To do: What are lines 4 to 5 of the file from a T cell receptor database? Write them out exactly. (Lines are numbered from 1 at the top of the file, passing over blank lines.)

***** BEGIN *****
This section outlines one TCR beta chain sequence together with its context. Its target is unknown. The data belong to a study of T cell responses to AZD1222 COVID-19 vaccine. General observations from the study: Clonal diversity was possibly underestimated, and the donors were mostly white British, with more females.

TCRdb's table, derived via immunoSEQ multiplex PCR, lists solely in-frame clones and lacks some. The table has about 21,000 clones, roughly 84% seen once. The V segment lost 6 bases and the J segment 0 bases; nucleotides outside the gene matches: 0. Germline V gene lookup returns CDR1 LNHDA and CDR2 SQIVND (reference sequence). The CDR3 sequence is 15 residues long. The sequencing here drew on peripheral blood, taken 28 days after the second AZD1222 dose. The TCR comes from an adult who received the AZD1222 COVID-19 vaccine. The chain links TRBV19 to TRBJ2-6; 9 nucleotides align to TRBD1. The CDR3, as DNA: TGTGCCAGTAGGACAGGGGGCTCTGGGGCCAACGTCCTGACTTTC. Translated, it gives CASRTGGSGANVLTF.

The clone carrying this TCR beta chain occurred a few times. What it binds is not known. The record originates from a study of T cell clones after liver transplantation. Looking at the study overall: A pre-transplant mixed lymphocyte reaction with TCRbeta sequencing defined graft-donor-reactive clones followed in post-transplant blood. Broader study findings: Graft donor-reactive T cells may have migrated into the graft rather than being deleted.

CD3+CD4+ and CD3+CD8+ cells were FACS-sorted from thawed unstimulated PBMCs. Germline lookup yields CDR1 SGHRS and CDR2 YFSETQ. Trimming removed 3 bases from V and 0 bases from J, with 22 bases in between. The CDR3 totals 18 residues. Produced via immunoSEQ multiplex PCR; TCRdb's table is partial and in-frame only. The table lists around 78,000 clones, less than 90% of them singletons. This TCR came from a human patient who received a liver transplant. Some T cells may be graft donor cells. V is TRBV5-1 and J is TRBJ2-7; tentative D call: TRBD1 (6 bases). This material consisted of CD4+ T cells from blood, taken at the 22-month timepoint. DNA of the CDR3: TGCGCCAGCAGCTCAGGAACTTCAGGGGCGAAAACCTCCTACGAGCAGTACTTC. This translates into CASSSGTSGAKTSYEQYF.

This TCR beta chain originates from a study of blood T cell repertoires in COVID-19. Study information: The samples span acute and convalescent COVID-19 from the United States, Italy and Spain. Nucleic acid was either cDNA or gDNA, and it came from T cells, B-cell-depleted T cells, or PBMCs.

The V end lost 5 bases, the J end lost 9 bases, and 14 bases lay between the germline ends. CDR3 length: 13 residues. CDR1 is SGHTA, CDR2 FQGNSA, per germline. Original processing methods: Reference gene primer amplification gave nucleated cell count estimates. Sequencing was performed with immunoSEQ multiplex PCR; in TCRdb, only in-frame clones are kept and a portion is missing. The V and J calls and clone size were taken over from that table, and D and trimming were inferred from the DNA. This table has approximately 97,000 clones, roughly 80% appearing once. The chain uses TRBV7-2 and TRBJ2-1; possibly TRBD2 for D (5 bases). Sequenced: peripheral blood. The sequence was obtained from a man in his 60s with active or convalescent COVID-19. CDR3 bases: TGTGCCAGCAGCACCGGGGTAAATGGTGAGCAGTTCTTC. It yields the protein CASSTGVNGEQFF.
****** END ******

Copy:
CD3+CD4+ and CD3+CD8+ cells were FACS-sorted from thawed unstimulated PBMCs. Germline lookup yields CDR1 SGHRS and CDR2 YFSETQ. Trimming removed 3 bases from V and 0 bases from J, with 22 bases in between. The CDR3 totals 18 residues. Produced via immunoSEQ multiplex PCR; TCRdb's table is partial and in-frame only. The table lists around 78,000 clones, less than 90% of them singletons. This TCR came from a human patient who received a liver transplant. Some T cells may be graft donor cells. V is TRBV5-1 and J is TRBJ2-7; tentative D call: TRBD1 (6 bases). This material consisted of CD4+ T cells from blood, taken at the 22-month timepoint. DNA of the CDR3: TGCGCCAGCAGCTCAGGAACTTCAGGGGCGAAAACCTCCTACGAGCAGTACTTC. This translates into CASSSGTSGAKTSYEQYF.

This TCR beta chain originates from a study of blood T cell repertoires in COVID-19. Study information: The samples span acute and convalescent COVID-19 from the United States, Italy and Spain. Nucleic acid was either cDNA or gDNA, and it came from T cells, B-cell-depleted T cells, or PBMCs.